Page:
borders : LUSENET : B&W Photo - Printing & Finishing : One Thread

I was just curious as to how many people printing don't mind having uneven white borders? I use a premier easel, I don't suppose it matters though. Thanks

-- Dan Bruner (, May 24, 2000


What do you mean by "uneven white borders"? If you mean not getting the image aligned in the centre (or wherehaveyou), then yes, this kind of unevennes drives me nuts...I'll re-print if it's off by more than a couple of mm in a small print...

-- shawn (, May 24, 2000.

I too will reprint if the borders are off.

-- Bill Shaden (, May 24, 2000.

I'm obsessive about keeping my borders even.I'm using a Saunders easel.

-- Robert Orofino (, May 24, 2000.

I've been printing for over 30 years, and uneven borders continue to vex me!

I usually start by putting a finished print into the easel face up and trying to match the borders as closely as I can, then turn the print over to the back to use for composition and focus.

But inevitably, my first full-sized print (after the couple of small-piece test exposures I do first) ends up having at least one border that's too large or too small. Usually, I have to make at least one more print to adjust filter, exposure, or do some dodging/burning, to get a near-right print, so I adjust the easel based on an examination of the first print in the fixer. Often, this second print is better, but still slightly off border-wise, but more often then not, I still don't have it quite right in terms of darkness or eveness either. So I adjust again...

Once I get the easel right, I try to stay at the same size (4x5, 5x7, 8x10) for as long as I can... because I know it's going to take another 2 or 3 pieces of paper to get it right if I change it!

Typically, I keep the uneven border (and incorrect exposure, darkness, etc.) prints for my own records of "everything I printed from the roll" and give away or frame/put into an album the final good ones. I also sometimes give the intermediate prints to extended family members or friends who are FAR less critical than I am - they NEVER care that the borders are off, because a custom b/w print is such a treasure in today's 4x6 color machine-print world!

But no question, getting even borders is tricky, and I rarely manage it on the first or even second try...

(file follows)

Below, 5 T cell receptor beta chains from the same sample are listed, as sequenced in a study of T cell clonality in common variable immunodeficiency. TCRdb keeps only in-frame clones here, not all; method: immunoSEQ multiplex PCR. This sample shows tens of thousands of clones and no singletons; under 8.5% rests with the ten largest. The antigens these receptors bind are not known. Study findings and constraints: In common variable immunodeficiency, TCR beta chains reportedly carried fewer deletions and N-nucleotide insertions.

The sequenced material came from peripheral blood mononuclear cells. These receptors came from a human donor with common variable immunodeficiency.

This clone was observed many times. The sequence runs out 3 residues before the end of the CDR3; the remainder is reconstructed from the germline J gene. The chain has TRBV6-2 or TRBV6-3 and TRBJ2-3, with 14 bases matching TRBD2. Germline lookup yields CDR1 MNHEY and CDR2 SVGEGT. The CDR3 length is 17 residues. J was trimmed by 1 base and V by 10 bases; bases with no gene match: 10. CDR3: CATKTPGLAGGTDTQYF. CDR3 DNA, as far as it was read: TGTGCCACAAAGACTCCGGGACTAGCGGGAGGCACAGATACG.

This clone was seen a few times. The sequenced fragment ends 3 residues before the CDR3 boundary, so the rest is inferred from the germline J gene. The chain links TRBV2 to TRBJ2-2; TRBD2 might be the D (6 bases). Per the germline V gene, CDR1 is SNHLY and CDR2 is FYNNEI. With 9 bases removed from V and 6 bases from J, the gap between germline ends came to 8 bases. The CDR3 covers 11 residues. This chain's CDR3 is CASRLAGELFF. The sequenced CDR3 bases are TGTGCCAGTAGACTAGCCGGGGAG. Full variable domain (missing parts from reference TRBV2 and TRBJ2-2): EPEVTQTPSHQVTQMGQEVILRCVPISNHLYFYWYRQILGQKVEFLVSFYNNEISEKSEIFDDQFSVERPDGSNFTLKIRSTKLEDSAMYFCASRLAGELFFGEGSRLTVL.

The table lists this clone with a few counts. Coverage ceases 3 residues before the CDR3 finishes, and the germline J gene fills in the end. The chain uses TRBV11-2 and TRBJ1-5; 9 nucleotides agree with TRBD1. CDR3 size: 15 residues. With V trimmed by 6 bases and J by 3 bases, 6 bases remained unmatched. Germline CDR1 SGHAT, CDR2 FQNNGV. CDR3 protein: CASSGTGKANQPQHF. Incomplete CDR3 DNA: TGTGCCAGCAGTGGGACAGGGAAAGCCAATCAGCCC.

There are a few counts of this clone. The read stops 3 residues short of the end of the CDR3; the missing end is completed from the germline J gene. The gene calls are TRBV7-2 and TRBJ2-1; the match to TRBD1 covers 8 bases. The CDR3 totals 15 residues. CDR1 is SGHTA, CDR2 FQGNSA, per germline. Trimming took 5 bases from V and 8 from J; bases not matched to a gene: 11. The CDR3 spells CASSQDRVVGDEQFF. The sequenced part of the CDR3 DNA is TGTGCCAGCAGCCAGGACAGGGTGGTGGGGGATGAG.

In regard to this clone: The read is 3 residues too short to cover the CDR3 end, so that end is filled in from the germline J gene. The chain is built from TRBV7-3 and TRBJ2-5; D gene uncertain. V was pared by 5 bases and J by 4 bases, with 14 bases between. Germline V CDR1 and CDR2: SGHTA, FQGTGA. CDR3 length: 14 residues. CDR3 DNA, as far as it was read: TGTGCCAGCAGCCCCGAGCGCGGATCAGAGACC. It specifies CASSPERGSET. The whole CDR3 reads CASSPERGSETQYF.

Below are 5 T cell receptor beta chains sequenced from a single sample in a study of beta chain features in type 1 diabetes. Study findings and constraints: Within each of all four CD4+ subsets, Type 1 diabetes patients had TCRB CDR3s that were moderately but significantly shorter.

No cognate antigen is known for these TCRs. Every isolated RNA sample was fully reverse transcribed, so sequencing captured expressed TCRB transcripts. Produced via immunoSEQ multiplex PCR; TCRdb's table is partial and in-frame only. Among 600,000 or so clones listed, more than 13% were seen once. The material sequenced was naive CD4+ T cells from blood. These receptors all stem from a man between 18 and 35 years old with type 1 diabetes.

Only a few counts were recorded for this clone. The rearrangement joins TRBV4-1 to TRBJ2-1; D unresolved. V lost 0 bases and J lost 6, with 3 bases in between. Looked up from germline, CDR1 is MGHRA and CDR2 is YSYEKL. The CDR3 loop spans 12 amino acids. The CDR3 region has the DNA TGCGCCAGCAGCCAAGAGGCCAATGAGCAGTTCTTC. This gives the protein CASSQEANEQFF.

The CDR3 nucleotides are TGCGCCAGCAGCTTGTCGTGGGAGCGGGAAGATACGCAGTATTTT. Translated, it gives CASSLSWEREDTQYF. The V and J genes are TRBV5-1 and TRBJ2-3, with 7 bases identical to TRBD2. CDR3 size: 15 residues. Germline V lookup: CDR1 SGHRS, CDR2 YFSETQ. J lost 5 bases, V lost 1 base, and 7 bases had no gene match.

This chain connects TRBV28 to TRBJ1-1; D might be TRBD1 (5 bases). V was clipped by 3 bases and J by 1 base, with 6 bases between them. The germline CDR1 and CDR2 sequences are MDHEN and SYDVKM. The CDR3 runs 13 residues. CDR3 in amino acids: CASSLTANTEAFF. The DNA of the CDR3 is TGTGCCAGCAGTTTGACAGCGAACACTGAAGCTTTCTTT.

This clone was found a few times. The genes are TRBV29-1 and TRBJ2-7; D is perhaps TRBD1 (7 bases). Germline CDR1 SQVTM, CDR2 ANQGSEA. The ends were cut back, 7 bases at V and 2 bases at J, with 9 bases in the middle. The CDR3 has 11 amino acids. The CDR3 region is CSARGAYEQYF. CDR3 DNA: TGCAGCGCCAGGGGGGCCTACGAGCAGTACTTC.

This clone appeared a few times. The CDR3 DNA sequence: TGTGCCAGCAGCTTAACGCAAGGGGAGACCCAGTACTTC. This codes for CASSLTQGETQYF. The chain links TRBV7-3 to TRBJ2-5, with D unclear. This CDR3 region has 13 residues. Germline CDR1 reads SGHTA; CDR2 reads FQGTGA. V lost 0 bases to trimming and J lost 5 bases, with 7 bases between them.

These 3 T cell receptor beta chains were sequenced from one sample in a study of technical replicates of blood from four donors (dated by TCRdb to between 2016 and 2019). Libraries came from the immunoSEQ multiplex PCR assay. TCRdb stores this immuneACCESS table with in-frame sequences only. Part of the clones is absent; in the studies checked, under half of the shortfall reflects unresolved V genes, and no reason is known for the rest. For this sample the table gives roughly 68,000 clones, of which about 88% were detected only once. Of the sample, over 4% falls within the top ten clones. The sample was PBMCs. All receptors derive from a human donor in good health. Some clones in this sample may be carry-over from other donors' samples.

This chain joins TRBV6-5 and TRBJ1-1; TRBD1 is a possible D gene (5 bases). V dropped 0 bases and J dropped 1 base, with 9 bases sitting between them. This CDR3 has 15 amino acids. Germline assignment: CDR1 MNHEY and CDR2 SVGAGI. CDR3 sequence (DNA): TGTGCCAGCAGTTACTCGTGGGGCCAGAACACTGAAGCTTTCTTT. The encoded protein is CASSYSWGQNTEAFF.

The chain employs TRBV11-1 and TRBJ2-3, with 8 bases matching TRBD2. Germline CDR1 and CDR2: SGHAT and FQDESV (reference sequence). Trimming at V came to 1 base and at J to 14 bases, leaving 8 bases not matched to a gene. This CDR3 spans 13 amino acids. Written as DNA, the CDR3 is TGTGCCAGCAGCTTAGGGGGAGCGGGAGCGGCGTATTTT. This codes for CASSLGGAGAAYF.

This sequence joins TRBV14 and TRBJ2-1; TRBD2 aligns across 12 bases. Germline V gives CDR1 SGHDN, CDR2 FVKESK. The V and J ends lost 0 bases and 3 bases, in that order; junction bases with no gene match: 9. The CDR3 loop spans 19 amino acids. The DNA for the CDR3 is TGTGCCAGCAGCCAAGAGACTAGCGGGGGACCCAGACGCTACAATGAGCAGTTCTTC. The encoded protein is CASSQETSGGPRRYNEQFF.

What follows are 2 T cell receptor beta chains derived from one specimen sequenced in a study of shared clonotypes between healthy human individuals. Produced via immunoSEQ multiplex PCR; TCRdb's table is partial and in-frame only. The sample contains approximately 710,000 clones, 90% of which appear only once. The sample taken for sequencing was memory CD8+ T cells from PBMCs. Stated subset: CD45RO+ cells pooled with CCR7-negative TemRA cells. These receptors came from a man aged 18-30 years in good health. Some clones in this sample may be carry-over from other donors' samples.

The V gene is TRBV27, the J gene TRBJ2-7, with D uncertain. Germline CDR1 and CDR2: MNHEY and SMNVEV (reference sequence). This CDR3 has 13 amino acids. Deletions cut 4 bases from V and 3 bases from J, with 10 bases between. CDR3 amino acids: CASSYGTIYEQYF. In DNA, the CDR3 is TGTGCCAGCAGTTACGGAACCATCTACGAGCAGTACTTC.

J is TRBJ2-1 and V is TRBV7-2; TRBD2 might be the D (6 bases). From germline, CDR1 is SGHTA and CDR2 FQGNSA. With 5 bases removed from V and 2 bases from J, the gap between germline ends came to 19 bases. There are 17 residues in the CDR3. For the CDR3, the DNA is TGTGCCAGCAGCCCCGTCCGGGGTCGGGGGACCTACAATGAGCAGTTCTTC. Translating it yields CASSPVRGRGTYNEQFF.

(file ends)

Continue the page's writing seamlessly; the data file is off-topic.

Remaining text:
-- Michael Goldfarb (, May 24, 2000.

I'm pretty critical about borders ect. Get yourself (at least) a Saunder's 4 bladed easel that or just trim your prints out to make borderless. Scott

-- Scott Walton (, May 25, 2000.

Good grief!

Here's a crazy suggestion for all you obsessives. Make the borders oversize and trim 'em down on a guillotine afterwards.

Hint. No normal person is gonna check that your 11x14 is slightly undersize.

-- Pete Andrews (, May 26, 2000.

Pete, what's obsessive about sticking your print into a portfolio, where trimming and un-even borders will drive all who look at it crazy?

-- Snoopy (, May 26, 2000.

I see no reason why trimmed borders should drive a viewer crazy? If all of the prints have been trimmed down to the same size and all of them are centered, then there should be no problem. I think consistency is the critical point. There's nothing sacred about the 8X10 or 11x14 (etc.) paper size.

-- Christopher Hargens (, May 29, 2000.

I don't worry much about borders. I figure if the picture is that important it will be in a matte, and the actual borders on the paper won't matter that much.

-- Pete Su (, May 29, 2000.

I guess the term "normal person" is relative.As far as mounting and matting even borders make those calulations so much easier. BTW I've been using a Saunders "Slim Track" 11X14 easel for about a year. My uneven border problems have disapeared.

-- Robert Orofino (, May 29, 2000.

Well for standard sizes (5x7, 8x10) I use those speed easels with perfect 1/4 inch borders everytime. Yes I have a 4 blade too and it works fine but for big jobs with lots of 5x7s 8x10s the speed easel is very helpful...good luck!

Garry Segal

-- Garry Segal (, June 01, 2000.

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